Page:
The Florida Department of Heath says an alleged cancer cluster near a Hialeah recycling plant is consistent with the state's cancer rates.
"We have not found or identified a cluster," Lillian Rivera, the Health Department's administrator, told Miami New Times. "Based on the incidence and methodology of our study, this community is not identified as a cluster."
Investigators found that from 2000 to 2010, 634 people in the neighborhood were diagnosed with 693 cancers. However, the patients' ages and types of cancer were consistent with what is seen across the state, CBS Miami reports.
Even so, Miami-Dade Commissioner Jean Monestime, who was part of the effort to secure an investigation, said in a statement that "this information is troubling and bears further investigation," according to Local 10, noting that Broadmoor's rates of stomach cancer are higher than average.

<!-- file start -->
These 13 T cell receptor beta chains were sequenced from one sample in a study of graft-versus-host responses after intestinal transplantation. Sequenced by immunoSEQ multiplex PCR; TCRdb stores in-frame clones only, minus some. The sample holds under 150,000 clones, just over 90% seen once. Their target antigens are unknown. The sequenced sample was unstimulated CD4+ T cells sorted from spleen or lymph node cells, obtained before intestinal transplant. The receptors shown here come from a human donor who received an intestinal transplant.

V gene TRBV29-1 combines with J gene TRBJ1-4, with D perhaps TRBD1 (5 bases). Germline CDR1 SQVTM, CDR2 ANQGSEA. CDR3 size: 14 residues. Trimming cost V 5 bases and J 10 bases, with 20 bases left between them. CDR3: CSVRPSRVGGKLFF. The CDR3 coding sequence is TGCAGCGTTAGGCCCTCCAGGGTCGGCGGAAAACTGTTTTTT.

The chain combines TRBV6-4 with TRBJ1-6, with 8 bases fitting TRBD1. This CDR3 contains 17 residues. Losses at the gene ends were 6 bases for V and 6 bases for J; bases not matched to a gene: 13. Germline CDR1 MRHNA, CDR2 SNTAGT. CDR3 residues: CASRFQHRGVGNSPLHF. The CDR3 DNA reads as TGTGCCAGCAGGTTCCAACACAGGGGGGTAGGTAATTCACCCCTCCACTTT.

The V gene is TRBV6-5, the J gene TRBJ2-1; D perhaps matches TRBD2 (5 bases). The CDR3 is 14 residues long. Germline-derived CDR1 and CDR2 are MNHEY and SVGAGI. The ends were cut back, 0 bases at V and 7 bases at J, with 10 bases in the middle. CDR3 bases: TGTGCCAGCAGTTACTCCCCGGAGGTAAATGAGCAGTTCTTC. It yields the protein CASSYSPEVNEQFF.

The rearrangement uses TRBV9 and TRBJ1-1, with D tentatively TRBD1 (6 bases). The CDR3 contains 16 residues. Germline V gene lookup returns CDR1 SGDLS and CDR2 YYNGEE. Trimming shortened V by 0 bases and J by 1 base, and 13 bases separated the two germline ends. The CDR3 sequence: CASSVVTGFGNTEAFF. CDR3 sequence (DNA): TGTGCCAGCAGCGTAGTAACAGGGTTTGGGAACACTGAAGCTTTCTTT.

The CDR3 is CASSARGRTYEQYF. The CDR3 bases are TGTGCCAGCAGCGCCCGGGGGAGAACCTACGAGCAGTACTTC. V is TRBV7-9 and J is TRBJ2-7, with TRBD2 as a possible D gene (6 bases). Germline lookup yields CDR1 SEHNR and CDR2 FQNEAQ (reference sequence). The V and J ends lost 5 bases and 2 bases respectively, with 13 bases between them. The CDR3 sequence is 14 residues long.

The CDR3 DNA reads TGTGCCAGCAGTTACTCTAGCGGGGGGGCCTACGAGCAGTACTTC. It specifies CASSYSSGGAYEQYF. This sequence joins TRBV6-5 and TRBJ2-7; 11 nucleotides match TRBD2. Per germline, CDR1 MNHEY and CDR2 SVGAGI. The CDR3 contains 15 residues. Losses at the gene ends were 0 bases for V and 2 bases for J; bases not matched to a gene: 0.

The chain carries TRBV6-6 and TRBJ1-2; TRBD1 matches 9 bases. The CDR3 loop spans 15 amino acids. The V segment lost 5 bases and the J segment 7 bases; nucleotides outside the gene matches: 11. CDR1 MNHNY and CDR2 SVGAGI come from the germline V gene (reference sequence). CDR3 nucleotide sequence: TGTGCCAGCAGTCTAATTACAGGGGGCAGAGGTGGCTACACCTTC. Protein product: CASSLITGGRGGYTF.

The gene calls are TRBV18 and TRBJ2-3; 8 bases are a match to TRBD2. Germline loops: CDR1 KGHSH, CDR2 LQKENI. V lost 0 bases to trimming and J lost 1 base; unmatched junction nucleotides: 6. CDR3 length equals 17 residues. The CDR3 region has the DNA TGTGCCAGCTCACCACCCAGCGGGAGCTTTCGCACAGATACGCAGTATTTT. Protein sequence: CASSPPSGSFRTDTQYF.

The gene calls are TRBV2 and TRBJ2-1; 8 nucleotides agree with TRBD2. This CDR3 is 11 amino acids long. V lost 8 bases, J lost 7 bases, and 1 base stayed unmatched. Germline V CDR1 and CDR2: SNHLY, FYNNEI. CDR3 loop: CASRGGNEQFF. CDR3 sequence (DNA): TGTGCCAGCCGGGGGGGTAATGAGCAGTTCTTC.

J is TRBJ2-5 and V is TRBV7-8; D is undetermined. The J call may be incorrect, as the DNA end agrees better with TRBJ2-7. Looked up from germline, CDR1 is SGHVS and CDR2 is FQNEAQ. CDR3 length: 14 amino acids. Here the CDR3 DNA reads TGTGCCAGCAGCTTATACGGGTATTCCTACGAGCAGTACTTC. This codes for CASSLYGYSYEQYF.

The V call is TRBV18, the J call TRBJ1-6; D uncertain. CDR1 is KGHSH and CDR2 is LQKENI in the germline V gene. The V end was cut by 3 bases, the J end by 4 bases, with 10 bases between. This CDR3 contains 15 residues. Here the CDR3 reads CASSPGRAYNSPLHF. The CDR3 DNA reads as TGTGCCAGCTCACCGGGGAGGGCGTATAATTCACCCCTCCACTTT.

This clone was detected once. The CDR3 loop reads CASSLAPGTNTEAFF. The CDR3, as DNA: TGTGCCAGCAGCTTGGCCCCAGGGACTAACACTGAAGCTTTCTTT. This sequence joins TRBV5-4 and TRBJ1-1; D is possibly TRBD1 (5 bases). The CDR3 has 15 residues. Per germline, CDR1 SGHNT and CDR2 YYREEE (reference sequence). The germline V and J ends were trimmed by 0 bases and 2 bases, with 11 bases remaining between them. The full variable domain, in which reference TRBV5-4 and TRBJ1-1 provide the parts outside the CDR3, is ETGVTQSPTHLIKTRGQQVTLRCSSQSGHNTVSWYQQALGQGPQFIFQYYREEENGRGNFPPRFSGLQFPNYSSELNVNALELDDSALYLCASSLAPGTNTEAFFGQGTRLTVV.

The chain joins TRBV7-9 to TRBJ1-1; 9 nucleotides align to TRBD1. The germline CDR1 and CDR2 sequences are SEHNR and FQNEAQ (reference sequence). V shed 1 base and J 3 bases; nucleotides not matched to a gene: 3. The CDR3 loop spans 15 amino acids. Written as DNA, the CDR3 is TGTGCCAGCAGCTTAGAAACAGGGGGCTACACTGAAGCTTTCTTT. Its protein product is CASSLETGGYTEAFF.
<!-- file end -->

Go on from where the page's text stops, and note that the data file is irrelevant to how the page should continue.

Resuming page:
The investigation did not look into cases from 2011 to the present, as such data is not available in the Florida Cancer Data System, Miami New Times reports.
When Broadmoor residents reached out to the commission with fears of a cancer cluster, they mentioned that eight neighbors had died recently and a ninth was close to death.
The neighborhood has been pointing the finger at King Metal Recycling Plant, which abuts the area and is blocks from an Amtrak station and an elementary school.
In August, Monestime and fellow commissioner Barbara J. Jordan co-sponsored a resolution to bring the investigators to South Florida, feeling that there was an "unusually high number of residents" with cancer in the neighborhood.
According to CBS Miami, the county ordered King Metal to stop operations until a wall is built around the entire plant.